Saturday, June 7, 2014

Review "Excalibur" is Epic, Unforgettable (Happy B'day, Liam Neeson)

TRASH IN MY EYE No. 77 (of 2005) by Leroy Douresseaux

Excalibur (1981)
Running time:  140 minutes (2 hours, 20 minutes)
WRITERS:  Rospo Pallenberg and John Boorman; from an adaptation by Rospo Pallenberg of Le Morte d’Arthur by Thomas Malory
EDITOR:  John Merritt with Donn Cambern (no screen credit)
COMPOSER:  Trevor Jones
Academy Award nominee


Starring:  Nigel Terry, Helen Mirren, Nicholas Clay, Cherie Lunghi, Paul Geoffrey, Nicol Williamson, Robert Addie, Gabriel Byrne, Keith Buckley, Katrine Boorman, Liam Neeson, Corin Redgrave, Niall O’Brien, Patrick Stewart, and Clive Swift

The subject of this movie review is Excalibur, a 1981 drama and fantasy film from producer-director John Boorman.  The film is mostly based on Le Morte d’Arthur, the 15th century Arthurian romance written by Thomas Malory.  Excalibur focuses on Merlin the magician, King Arthur, and Morgana Le Fey.  It depicts how Arthur unites a land, creates the Round Table, and builds Camelot, while forces conspire to destroy it all.

John Boorman’s Excalibur is the acclaimed director’s lushly filmed take on the Arthurian legend as adapted from Sir Thomas Malory’s Le Morte d’Arthur.  Early in the film, we see Arthur’s illicit conception when his father, King Uther Pendragon (Gabriel Byrne), use magical trickery to seduce, Igrayne (Katrine Boorman), another man’s wife, and impregnates her with the child that would become Arthur.  Later, Merlin (Nicol Williamson) claims the infant Arthur as the price Uther must pay Merlin for providing the magical disguise Arthur used to seduce Igrayne.

Later, young Arthur (Nigel Terry) pulls the sword of kings, Excalibur, from a stone, which makes him King Arthur.  The film tells the story of the rise of Arthur’s kingdom and the righteous birth of The Knights of the Round Table.  Then, things go bad when Arthur’s wife, Guenevere (Cherie Lunghi), takes Arthur’s best, bravest, and most favored knight, Lancelot (Nicholas Clay), as her lover.  Arthur’s sister, Morgana (Helen Mirren), a crafty sorceress, connives until the balance of power shifts from Merlin to her.  The film concludes with Arthur’s final battle, this against his son, Mordred (Robert Addie), whom Arthur fathered with Morgana.

Boorman, his screenwriting partner Rospo Pallenberg, cinematographer Alex Thomson (who earned an Oscar nomination for his work here), composer Trevor Jones, and costume designer Bob Ringwood (who earned a BAFTA Award nomination for his work in this film) came together to create an exquisite rendition of the tale of King Arthur and Camelot.  The film is full of Christian symbolism, in particularly dealing with Christianity supplanting the old gods and necromancy in favor of men.  There is also a lot of sexual subtext, much of it is surprisingly gay; there is lots of man love and admiration of the virility, honor, bravery, and skill of men.  Men really admire and love great men in this story, and women, for the most part, are trouble in this film.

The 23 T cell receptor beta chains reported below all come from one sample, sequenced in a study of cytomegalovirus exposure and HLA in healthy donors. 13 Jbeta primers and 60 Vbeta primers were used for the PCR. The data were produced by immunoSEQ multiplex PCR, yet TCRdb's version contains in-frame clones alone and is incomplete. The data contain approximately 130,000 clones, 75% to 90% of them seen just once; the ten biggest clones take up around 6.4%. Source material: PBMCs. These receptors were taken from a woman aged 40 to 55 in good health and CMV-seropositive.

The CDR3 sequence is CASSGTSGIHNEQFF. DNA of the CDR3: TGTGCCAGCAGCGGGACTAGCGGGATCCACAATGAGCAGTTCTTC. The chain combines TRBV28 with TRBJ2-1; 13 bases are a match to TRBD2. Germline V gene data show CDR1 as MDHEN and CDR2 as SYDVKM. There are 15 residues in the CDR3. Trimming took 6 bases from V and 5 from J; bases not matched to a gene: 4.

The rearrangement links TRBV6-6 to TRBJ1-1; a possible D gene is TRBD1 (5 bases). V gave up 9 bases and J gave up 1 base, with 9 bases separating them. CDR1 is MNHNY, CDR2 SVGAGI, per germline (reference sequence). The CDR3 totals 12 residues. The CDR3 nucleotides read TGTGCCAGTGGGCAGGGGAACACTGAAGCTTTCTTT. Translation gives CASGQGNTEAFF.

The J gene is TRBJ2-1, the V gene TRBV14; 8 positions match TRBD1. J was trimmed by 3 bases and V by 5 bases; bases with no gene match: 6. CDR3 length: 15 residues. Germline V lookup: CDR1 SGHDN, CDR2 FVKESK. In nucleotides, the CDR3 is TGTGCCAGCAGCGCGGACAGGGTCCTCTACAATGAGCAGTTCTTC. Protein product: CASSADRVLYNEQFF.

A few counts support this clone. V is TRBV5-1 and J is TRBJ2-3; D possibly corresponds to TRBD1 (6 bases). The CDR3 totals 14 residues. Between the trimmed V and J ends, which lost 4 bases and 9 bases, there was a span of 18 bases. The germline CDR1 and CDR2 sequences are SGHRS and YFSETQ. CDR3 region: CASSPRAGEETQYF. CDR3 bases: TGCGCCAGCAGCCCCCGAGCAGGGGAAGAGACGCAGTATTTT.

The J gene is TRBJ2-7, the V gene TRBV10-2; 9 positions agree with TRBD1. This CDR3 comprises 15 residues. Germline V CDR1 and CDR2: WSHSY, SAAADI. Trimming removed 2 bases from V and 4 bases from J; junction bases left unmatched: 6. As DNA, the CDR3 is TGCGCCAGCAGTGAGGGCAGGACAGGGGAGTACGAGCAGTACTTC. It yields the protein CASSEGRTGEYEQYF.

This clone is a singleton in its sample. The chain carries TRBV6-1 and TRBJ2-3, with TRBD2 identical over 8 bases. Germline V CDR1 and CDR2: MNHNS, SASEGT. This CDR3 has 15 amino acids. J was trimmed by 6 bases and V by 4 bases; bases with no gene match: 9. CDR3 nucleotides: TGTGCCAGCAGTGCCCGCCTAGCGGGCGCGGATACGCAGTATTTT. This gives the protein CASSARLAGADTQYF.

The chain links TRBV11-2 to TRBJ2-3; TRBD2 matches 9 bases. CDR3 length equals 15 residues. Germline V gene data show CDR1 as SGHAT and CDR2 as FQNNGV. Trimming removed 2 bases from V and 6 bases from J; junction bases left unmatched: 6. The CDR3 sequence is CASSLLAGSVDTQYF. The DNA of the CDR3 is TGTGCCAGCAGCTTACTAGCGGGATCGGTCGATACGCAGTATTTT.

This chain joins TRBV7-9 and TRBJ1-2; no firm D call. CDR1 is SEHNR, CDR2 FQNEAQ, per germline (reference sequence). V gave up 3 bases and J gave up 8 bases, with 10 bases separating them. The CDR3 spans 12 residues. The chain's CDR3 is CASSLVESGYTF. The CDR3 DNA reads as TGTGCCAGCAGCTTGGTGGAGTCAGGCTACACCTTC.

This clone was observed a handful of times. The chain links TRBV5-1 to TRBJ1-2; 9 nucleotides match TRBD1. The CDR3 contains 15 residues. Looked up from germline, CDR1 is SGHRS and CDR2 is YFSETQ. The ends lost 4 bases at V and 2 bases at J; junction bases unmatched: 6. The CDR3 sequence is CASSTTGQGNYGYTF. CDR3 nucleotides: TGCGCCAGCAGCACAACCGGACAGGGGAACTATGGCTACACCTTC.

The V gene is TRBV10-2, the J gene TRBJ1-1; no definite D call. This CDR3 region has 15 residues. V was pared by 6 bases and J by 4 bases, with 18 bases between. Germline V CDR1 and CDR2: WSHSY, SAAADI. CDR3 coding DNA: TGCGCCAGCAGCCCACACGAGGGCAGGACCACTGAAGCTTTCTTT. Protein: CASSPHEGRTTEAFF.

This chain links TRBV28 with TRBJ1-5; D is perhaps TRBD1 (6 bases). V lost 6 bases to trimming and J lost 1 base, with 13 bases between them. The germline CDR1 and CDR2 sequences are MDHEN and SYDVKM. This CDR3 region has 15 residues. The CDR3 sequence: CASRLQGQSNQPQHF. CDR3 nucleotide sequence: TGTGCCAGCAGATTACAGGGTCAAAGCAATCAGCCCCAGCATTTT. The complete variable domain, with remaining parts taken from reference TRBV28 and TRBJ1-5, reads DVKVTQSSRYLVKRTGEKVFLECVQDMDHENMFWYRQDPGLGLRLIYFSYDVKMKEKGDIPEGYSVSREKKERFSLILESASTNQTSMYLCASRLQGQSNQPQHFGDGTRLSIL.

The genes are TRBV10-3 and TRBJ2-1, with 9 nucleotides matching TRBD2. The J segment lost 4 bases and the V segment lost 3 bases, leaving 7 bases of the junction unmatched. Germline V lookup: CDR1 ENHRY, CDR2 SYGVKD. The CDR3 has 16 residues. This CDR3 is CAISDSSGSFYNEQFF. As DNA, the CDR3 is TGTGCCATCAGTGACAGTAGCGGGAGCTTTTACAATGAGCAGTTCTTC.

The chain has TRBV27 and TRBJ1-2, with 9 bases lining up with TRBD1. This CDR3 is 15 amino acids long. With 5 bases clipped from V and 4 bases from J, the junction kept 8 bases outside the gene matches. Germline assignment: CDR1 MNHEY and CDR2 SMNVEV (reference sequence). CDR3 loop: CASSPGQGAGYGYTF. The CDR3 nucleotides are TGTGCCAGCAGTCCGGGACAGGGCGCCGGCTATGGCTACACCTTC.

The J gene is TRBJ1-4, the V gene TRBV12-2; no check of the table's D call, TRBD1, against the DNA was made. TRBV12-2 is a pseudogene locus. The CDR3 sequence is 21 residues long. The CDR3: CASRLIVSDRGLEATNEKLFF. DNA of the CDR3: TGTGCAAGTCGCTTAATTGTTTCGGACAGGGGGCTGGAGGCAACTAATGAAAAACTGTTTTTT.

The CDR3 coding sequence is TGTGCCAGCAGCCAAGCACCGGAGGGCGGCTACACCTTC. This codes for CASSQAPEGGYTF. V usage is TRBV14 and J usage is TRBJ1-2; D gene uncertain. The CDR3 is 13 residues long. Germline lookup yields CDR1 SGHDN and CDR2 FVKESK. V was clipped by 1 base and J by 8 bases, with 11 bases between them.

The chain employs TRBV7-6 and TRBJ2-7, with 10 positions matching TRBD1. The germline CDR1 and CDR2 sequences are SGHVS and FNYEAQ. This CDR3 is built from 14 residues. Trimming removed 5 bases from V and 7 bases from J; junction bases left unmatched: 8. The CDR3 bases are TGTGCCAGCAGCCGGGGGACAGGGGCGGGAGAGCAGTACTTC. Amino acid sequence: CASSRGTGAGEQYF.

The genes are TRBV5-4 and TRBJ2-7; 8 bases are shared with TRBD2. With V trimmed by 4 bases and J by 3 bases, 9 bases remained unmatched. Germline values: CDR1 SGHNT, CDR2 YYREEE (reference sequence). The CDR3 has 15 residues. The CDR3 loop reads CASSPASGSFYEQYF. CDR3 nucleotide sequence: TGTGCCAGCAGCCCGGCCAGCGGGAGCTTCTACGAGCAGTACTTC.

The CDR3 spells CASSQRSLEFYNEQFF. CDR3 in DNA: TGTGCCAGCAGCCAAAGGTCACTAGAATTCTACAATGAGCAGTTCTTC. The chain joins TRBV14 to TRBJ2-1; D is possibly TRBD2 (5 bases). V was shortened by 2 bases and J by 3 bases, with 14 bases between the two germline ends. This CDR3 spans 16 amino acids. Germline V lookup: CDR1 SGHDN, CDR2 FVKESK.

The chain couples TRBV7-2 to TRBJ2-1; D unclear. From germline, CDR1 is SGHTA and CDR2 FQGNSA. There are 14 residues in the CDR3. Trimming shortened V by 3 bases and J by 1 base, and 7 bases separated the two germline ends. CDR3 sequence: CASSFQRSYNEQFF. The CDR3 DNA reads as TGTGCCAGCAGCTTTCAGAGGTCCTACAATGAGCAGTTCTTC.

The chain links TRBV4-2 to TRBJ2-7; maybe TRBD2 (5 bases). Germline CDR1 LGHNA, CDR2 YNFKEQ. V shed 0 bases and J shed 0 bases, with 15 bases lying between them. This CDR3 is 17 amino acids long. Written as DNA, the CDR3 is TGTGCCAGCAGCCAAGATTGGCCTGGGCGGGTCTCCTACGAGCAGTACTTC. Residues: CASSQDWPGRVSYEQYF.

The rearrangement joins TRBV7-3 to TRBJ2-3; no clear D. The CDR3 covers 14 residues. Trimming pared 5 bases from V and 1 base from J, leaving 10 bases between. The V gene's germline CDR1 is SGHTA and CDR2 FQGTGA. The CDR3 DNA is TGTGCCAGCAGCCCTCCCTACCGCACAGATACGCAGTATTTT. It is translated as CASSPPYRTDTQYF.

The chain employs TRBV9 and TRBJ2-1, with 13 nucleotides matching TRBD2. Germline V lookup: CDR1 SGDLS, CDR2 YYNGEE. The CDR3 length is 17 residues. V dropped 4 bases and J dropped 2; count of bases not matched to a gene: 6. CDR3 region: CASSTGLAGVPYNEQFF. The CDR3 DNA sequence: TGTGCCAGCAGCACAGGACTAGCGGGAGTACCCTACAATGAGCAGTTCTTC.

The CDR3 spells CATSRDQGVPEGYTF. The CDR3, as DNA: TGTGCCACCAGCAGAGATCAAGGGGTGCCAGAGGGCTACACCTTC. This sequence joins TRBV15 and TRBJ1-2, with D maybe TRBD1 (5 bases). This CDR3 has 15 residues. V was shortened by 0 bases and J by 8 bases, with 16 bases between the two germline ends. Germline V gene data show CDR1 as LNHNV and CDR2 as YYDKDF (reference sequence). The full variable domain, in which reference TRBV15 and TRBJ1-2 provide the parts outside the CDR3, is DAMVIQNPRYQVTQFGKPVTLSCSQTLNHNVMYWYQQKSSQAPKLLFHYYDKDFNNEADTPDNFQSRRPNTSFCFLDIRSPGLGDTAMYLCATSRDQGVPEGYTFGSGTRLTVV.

Boorman wanted to emphasize the story over the characters in his take on the Arthurian myth, and he uses the stunning visuals to evoke feelings, but to also get the viewer to think about the things for which the stories of King Arthur and his kingdom stand.  However, the actors really don’t surrender and play the role of puppets.  They play up to the symbolism and imagery.  They don’t treat their roles as figurative, but as interpreters of the things that this myth teaches us about the better parts of human nature – humility, charity, bravery, and sacrifice, and an understanding to forgive the trespasses our friends, loved ones, countrymen, and fellow humans make against us and we against them.

In Excalibur, John Boorman composes his scenes and photographic shots as if each were a giant painting, a series of representational works meant to tell a powerful tale about universal ideals.  There is something grand in Excalibur, and in spite of its faults:  some poor dialogue, the tendency for the film to suddenly take big leaps forward in the narrative time, and Boorman’s assumption that we should be familiar with these characters and their motivations, it succeeds.

8 of 10

Monday, May 23, 2005

Updated:  Saturday, June 07, 2014

1982 Academy Awards, USA:  1 nomination: “Best Cinematography” (Alex Thomson)

1982 BAFTA Awards:  1 nomination: “Best Costume Design” (Bob Ringwood)

1981 Cannes Film Festival:  1 win: “Best Artistic Contribution (John Boorman) and 1 nomination: “Palme d'Or” (John Boorman)

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